Llaima Volcano, southern Chile | January 15, 2015 | 2:22pm
On expeditions, you talk about other expeditions.
"We were on the Santa María volcano in Guatemala. It's really remote - way, way out in the jungle. So I had dropped everybody off, and was driving back on these dirt roads, past farms where everything looks the same..."
Jonathan recounts this story as he drives us towards the base of the Llaima volcano. Clouds of dust billow around our truck as we zoom down the gravel road leading into Conguillo National Park. I'm in the passenger seat, listening.
"So I end up getting lost," he says. "I took this one road that went down a hill, and as I went down it got more and more narrow. I turned this corner and got stuck. When I tried to get out of it, the truck rolled down the hill - completely totaled the truck. I was beat up, but I walked away from it."
"Damn," I say. "It's amazing you didn't get hurt."
"Yeah, but it was a mess. I had to pay for the whole thing."
We enter the park. I lean out the window to show our permit and chat with the Spanish-speaking guard. It's our seventh day in the field, and we are preparing to install seismometers that have never been used before.
"Do you know how to drive a stick?" Jonathan asks, looking down at the manual transmission between us.
"Really?" His surprise is reflected in his tone. "Not many people know how to drive manuals any more. It really comes in handy down here."
He turns off the gravel road and drives directly onto a field of volcanic ash. As we cruise across the mass of finely grained pyroclastic debris, I'm impressed with our little rental truck. I think of how silly it is to drive a pickup truck around Chapel Hill. This is when you need a truck.
Jonathan parks the truck, we unload the equipment, and spend the next eight hours here. As we work, Jonathan tells me big chunks of his life story - how he decided to become a volcanologist, his PhD work on Mt. St. Helens, the pros and cons of being a professor, the excitement of an expedition versus the less sexy but equally important task of data analysis. He explains the details of the very small earthquakes that happen continuously around the volcano, and the technology he uses to record them.
I dump ash out of my boots - Jonathan tells me this particular kind of ash is called tephra - and it's one of the many types of pyroclastic materials that shoots out of Llaima during an eruption.
Late in the afternoon, Tim joins us. He's a recent graduate of the geophysics program at Boise State University, and is eager to impress everyone here. He has already hiked six hours to install equipment on a higher, steeper part of the volcano. Instead of riding back to town with his team, he offers to help us.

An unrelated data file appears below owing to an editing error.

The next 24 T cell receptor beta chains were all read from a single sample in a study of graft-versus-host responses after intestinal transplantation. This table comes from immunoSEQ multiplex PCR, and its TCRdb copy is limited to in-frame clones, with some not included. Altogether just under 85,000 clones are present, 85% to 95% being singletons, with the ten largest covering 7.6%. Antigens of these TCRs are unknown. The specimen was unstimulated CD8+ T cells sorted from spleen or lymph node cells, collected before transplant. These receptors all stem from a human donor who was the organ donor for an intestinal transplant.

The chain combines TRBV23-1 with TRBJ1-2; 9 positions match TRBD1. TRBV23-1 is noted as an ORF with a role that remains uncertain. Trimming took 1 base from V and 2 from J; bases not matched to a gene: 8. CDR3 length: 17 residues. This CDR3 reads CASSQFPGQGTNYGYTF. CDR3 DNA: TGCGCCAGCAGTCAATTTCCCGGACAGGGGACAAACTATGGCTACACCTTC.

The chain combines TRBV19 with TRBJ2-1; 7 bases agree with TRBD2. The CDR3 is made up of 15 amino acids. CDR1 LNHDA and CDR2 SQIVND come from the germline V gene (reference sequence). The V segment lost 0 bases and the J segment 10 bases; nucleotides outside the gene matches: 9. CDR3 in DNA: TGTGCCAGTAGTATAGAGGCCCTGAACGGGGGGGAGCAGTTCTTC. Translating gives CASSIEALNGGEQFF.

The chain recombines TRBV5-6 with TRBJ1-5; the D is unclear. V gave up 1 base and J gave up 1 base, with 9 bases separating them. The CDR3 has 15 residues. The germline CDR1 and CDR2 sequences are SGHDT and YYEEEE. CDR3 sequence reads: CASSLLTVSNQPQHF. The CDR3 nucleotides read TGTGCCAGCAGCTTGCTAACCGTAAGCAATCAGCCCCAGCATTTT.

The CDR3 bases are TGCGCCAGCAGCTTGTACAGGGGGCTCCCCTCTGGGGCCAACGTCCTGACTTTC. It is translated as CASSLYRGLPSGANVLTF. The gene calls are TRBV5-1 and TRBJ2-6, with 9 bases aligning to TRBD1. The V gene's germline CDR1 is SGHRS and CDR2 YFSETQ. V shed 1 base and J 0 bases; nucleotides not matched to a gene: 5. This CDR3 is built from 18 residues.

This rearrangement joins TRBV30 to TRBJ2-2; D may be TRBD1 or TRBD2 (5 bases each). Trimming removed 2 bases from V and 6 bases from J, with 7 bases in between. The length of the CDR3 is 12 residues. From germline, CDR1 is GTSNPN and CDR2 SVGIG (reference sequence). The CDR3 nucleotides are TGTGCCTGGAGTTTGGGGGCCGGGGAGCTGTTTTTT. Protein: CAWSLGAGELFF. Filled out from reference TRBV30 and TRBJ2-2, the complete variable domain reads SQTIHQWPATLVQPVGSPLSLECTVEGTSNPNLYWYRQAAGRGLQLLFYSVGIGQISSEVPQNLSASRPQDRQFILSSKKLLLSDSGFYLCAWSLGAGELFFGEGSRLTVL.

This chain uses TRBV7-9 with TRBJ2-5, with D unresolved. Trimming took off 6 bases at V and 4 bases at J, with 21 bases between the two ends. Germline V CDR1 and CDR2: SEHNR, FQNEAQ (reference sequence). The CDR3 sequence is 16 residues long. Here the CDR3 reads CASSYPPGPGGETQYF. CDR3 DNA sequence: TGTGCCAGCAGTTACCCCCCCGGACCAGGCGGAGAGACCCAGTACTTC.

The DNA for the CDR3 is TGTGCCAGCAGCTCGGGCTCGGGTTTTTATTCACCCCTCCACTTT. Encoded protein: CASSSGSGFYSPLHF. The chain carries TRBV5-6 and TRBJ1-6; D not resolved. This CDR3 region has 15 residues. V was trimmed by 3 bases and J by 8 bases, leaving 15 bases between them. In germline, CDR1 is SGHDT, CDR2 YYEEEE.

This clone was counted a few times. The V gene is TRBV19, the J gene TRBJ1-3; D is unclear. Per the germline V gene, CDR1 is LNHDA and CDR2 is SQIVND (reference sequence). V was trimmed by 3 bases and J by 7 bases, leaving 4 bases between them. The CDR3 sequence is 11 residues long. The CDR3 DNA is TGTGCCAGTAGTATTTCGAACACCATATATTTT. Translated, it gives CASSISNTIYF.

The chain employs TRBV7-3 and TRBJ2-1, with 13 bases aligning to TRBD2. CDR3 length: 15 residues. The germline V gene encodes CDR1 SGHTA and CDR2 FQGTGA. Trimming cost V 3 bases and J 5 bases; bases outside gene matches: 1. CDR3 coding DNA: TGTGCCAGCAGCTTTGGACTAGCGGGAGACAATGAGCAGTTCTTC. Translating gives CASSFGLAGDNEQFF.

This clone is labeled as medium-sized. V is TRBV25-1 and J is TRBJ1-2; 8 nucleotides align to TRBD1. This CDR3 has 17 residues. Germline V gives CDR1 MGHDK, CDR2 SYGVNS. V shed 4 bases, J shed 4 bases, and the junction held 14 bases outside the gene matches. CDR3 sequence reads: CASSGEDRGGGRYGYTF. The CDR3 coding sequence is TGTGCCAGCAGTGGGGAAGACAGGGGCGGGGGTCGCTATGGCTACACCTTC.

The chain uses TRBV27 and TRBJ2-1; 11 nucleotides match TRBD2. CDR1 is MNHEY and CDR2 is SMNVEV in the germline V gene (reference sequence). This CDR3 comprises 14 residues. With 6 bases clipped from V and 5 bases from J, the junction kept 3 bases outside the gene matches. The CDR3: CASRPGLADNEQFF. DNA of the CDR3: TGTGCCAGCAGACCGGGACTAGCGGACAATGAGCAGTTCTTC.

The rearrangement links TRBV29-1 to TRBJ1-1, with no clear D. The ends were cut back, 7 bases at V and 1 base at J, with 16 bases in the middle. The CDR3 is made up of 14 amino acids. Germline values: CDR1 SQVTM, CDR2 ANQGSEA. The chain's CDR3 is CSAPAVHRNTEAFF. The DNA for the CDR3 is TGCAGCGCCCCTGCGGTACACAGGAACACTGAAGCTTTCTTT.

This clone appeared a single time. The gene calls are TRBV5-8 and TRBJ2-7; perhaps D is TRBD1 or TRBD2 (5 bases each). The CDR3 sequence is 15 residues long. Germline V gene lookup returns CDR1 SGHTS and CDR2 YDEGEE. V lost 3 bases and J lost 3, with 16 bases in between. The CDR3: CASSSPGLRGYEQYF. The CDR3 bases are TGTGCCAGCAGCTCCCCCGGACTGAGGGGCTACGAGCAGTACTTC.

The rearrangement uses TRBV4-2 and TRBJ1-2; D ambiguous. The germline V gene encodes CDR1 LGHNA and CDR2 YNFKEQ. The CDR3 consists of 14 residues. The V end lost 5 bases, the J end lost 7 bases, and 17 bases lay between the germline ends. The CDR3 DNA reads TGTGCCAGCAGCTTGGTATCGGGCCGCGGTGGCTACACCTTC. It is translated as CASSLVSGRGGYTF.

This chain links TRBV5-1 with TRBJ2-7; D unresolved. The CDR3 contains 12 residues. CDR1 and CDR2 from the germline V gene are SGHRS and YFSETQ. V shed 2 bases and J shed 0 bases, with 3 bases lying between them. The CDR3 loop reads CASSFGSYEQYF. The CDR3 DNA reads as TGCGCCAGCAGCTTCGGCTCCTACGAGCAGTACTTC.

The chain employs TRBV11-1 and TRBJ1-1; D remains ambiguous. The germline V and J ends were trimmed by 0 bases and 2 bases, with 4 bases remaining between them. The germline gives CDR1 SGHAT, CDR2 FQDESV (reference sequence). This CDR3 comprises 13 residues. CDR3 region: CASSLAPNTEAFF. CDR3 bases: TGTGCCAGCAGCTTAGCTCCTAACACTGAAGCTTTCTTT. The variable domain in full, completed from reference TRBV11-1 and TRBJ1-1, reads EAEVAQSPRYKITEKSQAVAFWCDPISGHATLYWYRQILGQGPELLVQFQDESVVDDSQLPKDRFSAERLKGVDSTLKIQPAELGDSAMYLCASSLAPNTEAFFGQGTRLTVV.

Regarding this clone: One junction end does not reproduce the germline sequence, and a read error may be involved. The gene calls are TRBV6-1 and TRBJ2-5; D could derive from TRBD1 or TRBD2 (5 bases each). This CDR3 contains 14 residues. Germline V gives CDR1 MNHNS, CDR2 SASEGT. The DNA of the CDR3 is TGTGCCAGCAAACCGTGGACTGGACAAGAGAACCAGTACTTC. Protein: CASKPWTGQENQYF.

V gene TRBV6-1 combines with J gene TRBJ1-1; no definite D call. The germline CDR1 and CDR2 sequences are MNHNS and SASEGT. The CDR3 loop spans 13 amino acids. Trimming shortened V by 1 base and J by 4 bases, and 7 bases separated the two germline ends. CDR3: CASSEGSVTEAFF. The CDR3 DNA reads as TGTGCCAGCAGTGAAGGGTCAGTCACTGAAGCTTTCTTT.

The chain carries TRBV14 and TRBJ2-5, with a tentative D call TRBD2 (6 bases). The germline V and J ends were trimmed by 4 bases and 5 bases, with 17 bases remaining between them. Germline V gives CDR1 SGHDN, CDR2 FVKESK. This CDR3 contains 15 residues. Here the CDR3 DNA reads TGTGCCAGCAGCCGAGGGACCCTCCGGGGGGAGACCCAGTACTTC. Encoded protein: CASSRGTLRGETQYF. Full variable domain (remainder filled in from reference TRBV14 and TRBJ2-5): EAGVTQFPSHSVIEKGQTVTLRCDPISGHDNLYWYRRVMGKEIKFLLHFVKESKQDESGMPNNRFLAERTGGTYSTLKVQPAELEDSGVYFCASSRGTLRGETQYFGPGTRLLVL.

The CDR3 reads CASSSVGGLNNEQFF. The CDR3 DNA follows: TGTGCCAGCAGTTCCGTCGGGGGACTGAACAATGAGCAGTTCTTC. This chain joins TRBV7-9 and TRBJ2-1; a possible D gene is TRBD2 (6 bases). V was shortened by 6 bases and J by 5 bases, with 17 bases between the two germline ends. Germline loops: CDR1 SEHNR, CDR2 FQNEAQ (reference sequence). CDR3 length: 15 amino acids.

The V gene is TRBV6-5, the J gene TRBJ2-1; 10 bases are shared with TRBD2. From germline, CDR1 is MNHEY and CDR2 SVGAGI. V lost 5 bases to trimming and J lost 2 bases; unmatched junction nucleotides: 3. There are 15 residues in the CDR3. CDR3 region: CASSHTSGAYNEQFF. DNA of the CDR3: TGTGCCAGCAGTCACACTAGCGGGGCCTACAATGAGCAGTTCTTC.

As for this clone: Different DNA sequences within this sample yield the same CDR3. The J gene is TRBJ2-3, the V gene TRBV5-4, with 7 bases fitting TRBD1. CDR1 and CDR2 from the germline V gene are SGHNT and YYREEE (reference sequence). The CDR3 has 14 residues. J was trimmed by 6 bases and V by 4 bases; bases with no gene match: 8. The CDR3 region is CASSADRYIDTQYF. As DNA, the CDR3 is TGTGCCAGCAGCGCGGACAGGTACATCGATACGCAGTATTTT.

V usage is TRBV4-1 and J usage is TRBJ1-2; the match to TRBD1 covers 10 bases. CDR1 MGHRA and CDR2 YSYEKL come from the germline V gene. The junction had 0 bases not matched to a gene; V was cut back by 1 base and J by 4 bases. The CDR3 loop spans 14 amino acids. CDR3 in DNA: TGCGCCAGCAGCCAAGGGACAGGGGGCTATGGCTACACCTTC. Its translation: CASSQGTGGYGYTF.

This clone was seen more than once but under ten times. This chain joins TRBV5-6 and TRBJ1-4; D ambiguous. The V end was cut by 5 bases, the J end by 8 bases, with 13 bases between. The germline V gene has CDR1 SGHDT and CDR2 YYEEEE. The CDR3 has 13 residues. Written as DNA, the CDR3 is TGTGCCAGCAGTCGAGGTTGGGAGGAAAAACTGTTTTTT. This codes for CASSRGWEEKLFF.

Jonathan and Tim spend another hour finishing the installations. I plant myself at Tim's feet, focusing my 50mm lens on his shovel and trying to capture the curtain of dust that forms with every heavy scoop of ash.
As they finish up, Jonathan asks me to go get the truck. I grab the keys and hide my giddy excitement. I get to drive a truck across a volcano. Awesome.
As we head back to town in the late afternoon, Tim drives and entertains us with stories of his adventures in Idaho and across the west. He talks about wilderness EMT training and trad rock climbing. He tells us about the time he biked the entire west coast from LA to Oregon, and the time he almost died trying to kayak a class five rapid.
He's bragging, but his stories are captivating. I stare out the window, pretending not to listen. I wonder if he's full of shit.
That evening, over cheap Chilean beers, Tim and I talk for a long time. He mentions type 2 fun.
"So type 1 fun is like what we're doing now - chillin and drinking beer. It's easy." He pauses and smiles. "Type 2 fun is hard shit. It's fun when you're talking about it later. Like biking in freezing rain or getting stuck on a mountain or -
"almost dying in a class 5 rapid?" I ask, with a smirk.
"Yeah, totally." He's grinning.
I take a sip of beer and try to relate this idea to some of my own experiences. "Like when you're running the last mile of a marathon?"
"For sure. Type 2 fun all the way."
This kid is funny. His voice has the tone and cadence of a surfer bum and his body language radiates cool confidence. He speaks broken Spanish and he can't write, but he is a very capable scientist and mountaineer. One minute, he's arrogant. The next, he's self-deprecating. He is constantly trying to prove himself. This morning he initiated (and then won) a pull-up contest. He is very, very strong.
There are many reasons to write him off. He's young and cocky and immature. But I can't help it - I feel drawn to him.
[Click here to read Llaima Expedition Part III]